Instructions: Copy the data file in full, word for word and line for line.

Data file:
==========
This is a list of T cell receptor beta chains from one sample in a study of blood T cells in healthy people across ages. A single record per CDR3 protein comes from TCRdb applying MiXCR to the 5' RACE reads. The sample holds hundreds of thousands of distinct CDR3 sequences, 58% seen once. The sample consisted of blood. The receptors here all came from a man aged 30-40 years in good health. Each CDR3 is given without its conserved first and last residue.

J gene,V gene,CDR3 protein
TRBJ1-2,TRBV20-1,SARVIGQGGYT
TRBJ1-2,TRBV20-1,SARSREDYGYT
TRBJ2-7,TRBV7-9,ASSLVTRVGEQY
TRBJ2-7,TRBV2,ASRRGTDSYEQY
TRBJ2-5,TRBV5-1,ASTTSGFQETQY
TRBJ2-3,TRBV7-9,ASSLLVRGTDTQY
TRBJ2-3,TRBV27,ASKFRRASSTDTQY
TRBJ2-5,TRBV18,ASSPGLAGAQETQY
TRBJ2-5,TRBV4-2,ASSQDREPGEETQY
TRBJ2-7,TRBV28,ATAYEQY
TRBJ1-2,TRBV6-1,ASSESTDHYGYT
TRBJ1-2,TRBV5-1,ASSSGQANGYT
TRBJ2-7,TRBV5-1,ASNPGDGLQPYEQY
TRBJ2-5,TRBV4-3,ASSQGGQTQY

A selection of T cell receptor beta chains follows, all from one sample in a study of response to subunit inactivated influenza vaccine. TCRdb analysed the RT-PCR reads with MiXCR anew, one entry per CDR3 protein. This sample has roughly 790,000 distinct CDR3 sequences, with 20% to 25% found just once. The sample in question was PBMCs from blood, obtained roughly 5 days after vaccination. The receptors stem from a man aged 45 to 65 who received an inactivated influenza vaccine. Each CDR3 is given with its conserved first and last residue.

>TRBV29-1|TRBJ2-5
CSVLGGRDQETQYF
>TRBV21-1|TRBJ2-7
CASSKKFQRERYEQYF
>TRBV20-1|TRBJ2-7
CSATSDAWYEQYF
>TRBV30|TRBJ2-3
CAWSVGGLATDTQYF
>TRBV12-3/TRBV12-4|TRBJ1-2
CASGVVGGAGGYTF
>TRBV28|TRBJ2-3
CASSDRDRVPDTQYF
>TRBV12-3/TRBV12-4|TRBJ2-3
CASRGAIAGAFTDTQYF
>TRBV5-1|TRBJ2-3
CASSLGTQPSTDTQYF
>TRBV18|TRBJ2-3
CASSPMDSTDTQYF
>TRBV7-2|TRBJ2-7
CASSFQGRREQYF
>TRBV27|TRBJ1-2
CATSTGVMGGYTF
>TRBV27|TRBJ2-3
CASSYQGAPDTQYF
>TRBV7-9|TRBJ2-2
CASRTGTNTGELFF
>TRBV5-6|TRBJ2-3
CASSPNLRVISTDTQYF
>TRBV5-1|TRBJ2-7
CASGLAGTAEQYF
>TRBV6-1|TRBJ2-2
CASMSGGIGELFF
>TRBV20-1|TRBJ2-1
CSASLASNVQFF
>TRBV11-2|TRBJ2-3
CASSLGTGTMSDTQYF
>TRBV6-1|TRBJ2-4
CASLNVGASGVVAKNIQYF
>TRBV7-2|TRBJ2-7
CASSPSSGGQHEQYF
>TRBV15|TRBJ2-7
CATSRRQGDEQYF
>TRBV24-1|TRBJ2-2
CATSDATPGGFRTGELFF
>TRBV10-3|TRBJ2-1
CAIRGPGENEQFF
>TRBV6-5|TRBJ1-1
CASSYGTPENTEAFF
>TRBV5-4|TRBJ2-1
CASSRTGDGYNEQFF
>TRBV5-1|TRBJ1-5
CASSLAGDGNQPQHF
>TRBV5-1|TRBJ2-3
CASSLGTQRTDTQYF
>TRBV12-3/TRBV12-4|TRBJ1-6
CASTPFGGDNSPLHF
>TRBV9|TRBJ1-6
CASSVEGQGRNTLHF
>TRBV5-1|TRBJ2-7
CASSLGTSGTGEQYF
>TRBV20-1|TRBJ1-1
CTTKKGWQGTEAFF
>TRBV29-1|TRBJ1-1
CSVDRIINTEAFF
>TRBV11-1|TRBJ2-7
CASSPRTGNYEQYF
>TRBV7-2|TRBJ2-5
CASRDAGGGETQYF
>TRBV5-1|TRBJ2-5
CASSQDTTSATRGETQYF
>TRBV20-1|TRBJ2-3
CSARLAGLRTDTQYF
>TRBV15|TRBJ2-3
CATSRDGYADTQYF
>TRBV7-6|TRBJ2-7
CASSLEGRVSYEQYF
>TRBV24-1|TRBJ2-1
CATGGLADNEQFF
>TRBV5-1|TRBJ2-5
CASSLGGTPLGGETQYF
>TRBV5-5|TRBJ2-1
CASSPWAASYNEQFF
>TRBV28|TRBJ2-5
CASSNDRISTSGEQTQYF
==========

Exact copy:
This is a list of T cell receptor beta chains from one sample in a study of blood T cells in healthy people across ages. A single record per CDR3 protein comes from TCRdb applying MiXCR to the 5' RACE reads. The sample holds hundreds of thousands of distinct CDR3 sequences, 58% seen once. The sample consisted of blood. The receptors here all came from a man aged 30-40 years in good health. Each CDR3 is given without its conserved first and last residue.

J gene,V gene,CDR3 protein
TRBJ1-2,TRBV20-1,SARVIGQGGYT
TRBJ1-2,TRBV20-1,SARSREDYGYT
TRBJ2-7,TRBV7-9,ASSLVTRVGEQY
TRBJ2-7,TRBV2,ASRRGTDSYEQY
TRBJ2-5,TRBV5-1,ASTTSGFQETQY
TRBJ2-3,TRBV7-9,ASSLLVRGTDTQY
TRBJ2-3,TRBV27,ASKFRRASSTDTQY
TRBJ2-5,TRBV18,ASSPGLAGAQETQY
TRBJ2-5,TRBV4-2,ASSQDREPGEETQY
TRBJ2-7,TRBV28,ATAYEQY
TRBJ1-2,TRBV6-1,ASSESTDHYGYT
TRBJ1-2,TRBV5-1,ASSSGQANGYT
TRBJ2-7,TRBV5-1,ASNPGDGLQPYEQY
TRBJ2-5,TRBV4-3,ASSQGGQTQY

A selection of T cell receptor beta chains follows, all from one sample in a study of response to subunit inactivated influenza vaccine. TCRdb analysed the RT-PCR reads with MiXCR anew, one entry per CDR3 protein. This sample has roughly 790,000 distinct CDR3 sequences, with 20% to 25% found just once. The sample in question was PBMCs from blood, obtained roughly 5 days after vaccination. The receptors stem from a man aged 45 to 65 who received an inactivated influenza vaccine. Each CDR3 is given with its conserved first and last residue.

>TRBV29-1|TRBJ2-5
CSVLGGRDQETQYF
>TRBV21-1|TRBJ2-7
CASSKKFQRERYEQYF
>TRBV20-1|TRBJ2-7
CSATSDAWYEQYF
>TRBV30|TRBJ2-3
CAWSVGGLATDTQYF
>TRBV12-3/TRBV12-4|TRBJ1-2
CASGVVGGAGGYTF
>TRBV28|TRBJ2-3
CASSDRDRVPDTQYF
>TRBV12-3/TRBV12-4|TRBJ2-3
CASRGAIAGAFTDTQYF
>TRBV5-1|TRBJ2-3
CASSLGTQPSTDTQYF
>TRBV18|TRBJ2-3
CASSPMDSTDTQYF
>TRBV7-2|TRBJ2-7
CASSFQGRREQYF
>TRBV27|TRBJ1-2
CATSTGVMGGYTF
>TRBV27|TRBJ2-3
CASSYQGAPDTQYF
>TRBV7-9|TRBJ2-2
CASRTGTNTGELFF
>TRBV5-6|TRBJ2-3
CASSPNLRVISTDTQYF
>TRBV5-1|TRBJ2-7
CASGLAGTAEQYF
>TRBV6-1|TRBJ2-2
CASMSGGIGELFF
>TRBV20-1|TRBJ2-1
CSASLASNVQFF
>TRBV11-2|TRBJ2-3
CASSLGTGTMSDTQYF
>TRBV6-1|TRBJ2-4
CASLNVGASGVVAKNIQYF
>TRBV7-2|TRBJ2-7
CASSPSSGGQHEQYF
>TRBV15|TRBJ2-7
CATSRRQGDEQYF
>TRBV24-1|TRBJ2-2
CATSDATPGGFRTGELFF
>TRBV10-3|TRBJ2-1
CAIRGPGENEQFF
>TRBV6-5|TRBJ1-1
CASSYGTPENTEAFF
>TRBV5-4|TRBJ2-1
CASSRTGDGYNEQFF
>TRBV5-1|TRBJ1-5
CASSLAGDGNQPQHF
>TRBV5-1|TRBJ2-3
CASSLGTQRTDTQYF
>TRBV12-3/TRBV12-4|TRBJ1-6
CASTPFGGDNSPLHF
>TRBV9|TRBJ1-6
CASSVEGQGRNTLHF
>TRBV5-1|TRBJ2-7
CASSLGTSGTGEQYF
>TRBV20-1|TRBJ1-1
CTTKKGWQGTEAFF
>TRBV29-1|TRBJ1-1
CSVDRIINTEAFF
>TRBV11-1|TRBJ2-7
CASSPRTGNYEQYF
>TRBV7-2|TRBJ2-5
CASRDAGGGETQYF
>TRBV5-1|TRBJ2-5
CASSQDTTSATRGETQYF
>TRBV20-1|TRBJ2-3
CSARLAGLRTDTQYF
>TRBV15|TRBJ2-3
CATSRDGYADTQYF
>TRBV7-6|TRBJ2-7
CASSLEGRVSYEQYF
>TRBV24-1|TRBJ2-1
CATGGLADNEQFF
>TRBV5-1|TRBJ2-5
CASSLGGTPLGGETQYF
>TRBV5-5|TRBJ2-1
CASSPWAASYNEQFF
>TRBV28|TRBJ2-5
CASSNDRISTSGEQTQYF